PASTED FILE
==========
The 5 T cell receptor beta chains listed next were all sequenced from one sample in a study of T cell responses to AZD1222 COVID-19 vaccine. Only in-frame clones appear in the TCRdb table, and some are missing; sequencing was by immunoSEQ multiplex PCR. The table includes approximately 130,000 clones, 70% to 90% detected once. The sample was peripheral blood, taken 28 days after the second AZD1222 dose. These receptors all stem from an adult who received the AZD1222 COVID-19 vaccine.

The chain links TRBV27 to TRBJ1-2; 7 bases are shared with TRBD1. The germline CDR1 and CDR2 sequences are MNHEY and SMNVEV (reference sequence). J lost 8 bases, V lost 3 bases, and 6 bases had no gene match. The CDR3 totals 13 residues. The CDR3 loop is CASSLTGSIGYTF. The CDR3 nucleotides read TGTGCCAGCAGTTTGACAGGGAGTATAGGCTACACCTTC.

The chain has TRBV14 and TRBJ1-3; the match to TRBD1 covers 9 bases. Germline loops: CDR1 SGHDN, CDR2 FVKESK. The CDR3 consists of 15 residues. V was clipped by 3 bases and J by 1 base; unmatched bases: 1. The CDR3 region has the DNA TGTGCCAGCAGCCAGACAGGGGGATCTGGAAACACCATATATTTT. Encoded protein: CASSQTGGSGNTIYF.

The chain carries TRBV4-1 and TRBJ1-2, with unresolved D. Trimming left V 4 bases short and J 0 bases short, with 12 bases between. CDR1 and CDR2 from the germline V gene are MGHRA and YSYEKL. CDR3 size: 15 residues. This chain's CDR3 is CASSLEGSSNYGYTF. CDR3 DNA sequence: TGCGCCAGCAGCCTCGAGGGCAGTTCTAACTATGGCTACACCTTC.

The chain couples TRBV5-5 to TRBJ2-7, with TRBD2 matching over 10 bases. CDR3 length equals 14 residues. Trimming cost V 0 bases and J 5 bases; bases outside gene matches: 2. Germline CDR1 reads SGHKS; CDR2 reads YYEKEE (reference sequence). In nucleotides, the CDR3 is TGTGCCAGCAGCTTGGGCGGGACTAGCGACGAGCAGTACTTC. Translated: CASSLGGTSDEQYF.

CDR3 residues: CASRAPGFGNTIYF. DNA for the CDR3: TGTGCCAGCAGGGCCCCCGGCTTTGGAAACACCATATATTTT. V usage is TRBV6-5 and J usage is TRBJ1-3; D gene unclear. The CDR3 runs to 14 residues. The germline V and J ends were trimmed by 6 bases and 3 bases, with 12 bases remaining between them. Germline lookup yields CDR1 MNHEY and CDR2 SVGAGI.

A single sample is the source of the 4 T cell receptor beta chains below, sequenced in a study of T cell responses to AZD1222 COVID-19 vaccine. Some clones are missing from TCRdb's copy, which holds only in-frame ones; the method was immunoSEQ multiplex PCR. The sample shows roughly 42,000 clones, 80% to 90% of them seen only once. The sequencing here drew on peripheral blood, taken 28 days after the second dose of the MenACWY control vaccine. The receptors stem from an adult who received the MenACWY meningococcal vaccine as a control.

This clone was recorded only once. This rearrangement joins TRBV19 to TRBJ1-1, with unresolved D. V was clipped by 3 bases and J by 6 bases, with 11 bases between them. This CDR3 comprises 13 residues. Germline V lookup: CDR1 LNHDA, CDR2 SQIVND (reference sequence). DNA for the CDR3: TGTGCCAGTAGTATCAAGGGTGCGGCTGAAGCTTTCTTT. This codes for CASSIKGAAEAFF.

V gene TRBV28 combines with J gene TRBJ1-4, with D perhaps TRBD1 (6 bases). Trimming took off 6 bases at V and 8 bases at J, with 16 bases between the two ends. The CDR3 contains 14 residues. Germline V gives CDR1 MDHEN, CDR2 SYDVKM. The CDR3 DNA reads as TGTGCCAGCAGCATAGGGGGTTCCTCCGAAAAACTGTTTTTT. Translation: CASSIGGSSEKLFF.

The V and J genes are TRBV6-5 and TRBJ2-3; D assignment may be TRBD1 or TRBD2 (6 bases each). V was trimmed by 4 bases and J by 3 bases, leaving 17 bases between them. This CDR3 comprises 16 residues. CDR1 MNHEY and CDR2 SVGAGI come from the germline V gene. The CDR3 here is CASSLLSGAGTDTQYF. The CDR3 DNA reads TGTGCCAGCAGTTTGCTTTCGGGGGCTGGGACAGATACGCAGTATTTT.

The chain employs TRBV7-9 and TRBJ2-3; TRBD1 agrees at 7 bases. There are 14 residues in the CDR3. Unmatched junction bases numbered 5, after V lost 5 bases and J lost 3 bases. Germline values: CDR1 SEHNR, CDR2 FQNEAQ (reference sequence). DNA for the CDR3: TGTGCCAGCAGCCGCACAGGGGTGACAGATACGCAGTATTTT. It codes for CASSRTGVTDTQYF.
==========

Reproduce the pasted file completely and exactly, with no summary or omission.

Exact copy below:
The 5 T cell receptor beta chains listed next were all sequenced from one sample in a study of T cell responses to AZD1222 COVID-19 vaccine. Only in-frame clones appear in the TCRdb table, and some are missing; sequencing was by immunoSEQ multiplex PCR. The table includes approximately 130,000 clones, 70% to 90% detected once. The sample was peripheral blood, taken 28 days after the second AZD1222 dose. These receptors all stem from an adult who received the AZD1222 COVID-19 vaccine.

The chain links TRBV27 to TRBJ1-2; 7 bases are shared with TRBD1. The germline CDR1 and CDR2 sequences are MNHEY and SMNVEV (reference sequence). J lost 8 bases, V lost 3 bases, and 6 bases had no gene match. The CDR3 totals 13 residues. The CDR3 loop is CASSLTGSIGYTF. The CDR3 nucleotides read TGTGCCAGCAGTTTGACAGGGAGTATAGGCTACACCTTC.

The chain has TRBV14 and TRBJ1-3; the match to TRBD1 covers 9 bases. Germline loops: CDR1 SGHDN, CDR2 FVKESK. The CDR3 consists of 15 residues. V was clipped by 3 bases and J by 1 base; unmatched bases: 1. The CDR3 region has the DNA TGTGCCAGCAGCCAGACAGGGGGATCTGGAAACACCATATATTTT. Encoded protein: CASSQTGGSGNTIYF.

The chain carries TRBV4-1 and TRBJ1-2, with unresolved D. Trimming left V 4 bases short and J 0 bases short, with 12 bases between. CDR1 and CDR2 from the germline V gene are MGHRA and YSYEKL. CDR3 size: 15 residues. This chain's CDR3 is CASSLEGSSNYGYTF. CDR3 DNA sequence: TGCGCCAGCAGCCTCGAGGGCAGTTCTAACTATGGCTACACCTTC.

The chain couples TRBV5-5 to TRBJ2-7, with TRBD2 matching over 10 bases. CDR3 length equals 14 residues. Trimming cost V 0 bases and J 5 bases; bases outside gene matches: 2. Germline CDR1 reads SGHKS; CDR2 reads YYEKEE (reference sequence). In nucleotides, the CDR3 is TGTGCCAGCAGCTTGGGCGGGACTAGCGACGAGCAGTACTTC. Translated: CASSLGGTSDEQYF.

CDR3 residues: CASRAPGFGNTIYF. DNA for the CDR3: TGTGCCAGCAGGGCCCCCGGCTTTGGAAACACCATATATTTT. V usage is TRBV6-5 and J usage is TRBJ1-3; D gene unclear. The CDR3 runs to 14 residues. The germline V and J ends were trimmed by 6 bases and 3 bases, with 12 bases remaining between them. Germline lookup yields CDR1 MNHEY and CDR2 SVGAGI.

A single sample is the source of the 4 T cell receptor beta chains below, sequenced in a study of T cell responses to AZD1222 COVID-19 vaccine. Some clones are missing from TCRdb's copy, which holds only in-frame ones; the method was immunoSEQ multiplex PCR. The sample shows roughly 42,000 clones, 80% to 90% of them seen only once. The sequencing here drew on peripheral blood, taken 28 days after the second dose of the MenACWY control vaccine. The receptors stem from an adult who received the MenACWY meningococcal vaccine as a control.

This clone was recorded only once. This rearrangement joins TRBV19 to TRBJ1-1, with unresolved D. V was clipped by 3 bases and J by 6 bases, with 11 bases between them. This CDR3 comprises 13 residues. Germline V lookup: CDR1 LNHDA, CDR2 SQIVND (reference sequence). DNA for the CDR3: TGTGCCAGTAGTATCAAGGGTGCGGCTGAAGCTTTCTTT. This codes for CASSIKGAAEAFF.

V gene TRBV28 combines with J gene TRBJ1-4, with D perhaps TRBD1 (6 bases). Trimming took off 6 bases at V and 8 bases at J, with 16 bases between the two ends. The CDR3 contains 14 residues. Germline V gives CDR1 MDHEN, CDR2 SYDVKM. The CDR3 DNA reads as TGTGCCAGCAGCATAGGGGGTTCCTCCGAAAAACTGTTTTTT. Translation: CASSIGGSSEKLFF.

The V and J genes are TRBV6-5 and TRBJ2-3; D assignment may be TRBD1 or TRBD2 (6 bases each). V was trimmed by 4 bases and J by 3 bases, leaving 17 bases between them. This CDR3 comprises 16 residues. CDR1 MNHEY and CDR2 SVGAGI come from the germline V gene. The CDR3 here is CASSLLSGAGTDTQYF. The CDR3 DNA reads TGTGCCAGCAGTTTGCTTTCGGGGGCTGGGACAGATACGCAGTATTTT.

The chain employs TRBV7-9 and TRBJ2-3; TRBD1 agrees at 7 bases. There are 14 residues in the CDR3. Unmatched junction bases numbered 5, after V lost 5 bases and J lost 3 bases. Germline values: CDR1 SEHNR, CDR2 FQNEAQ (reference sequence). DNA for the CDR3: TGTGCCAGCAGCCGCACAGGGGTGACAGATACGCAGTATTTT. It codes for CASSRTGVTDTQYF.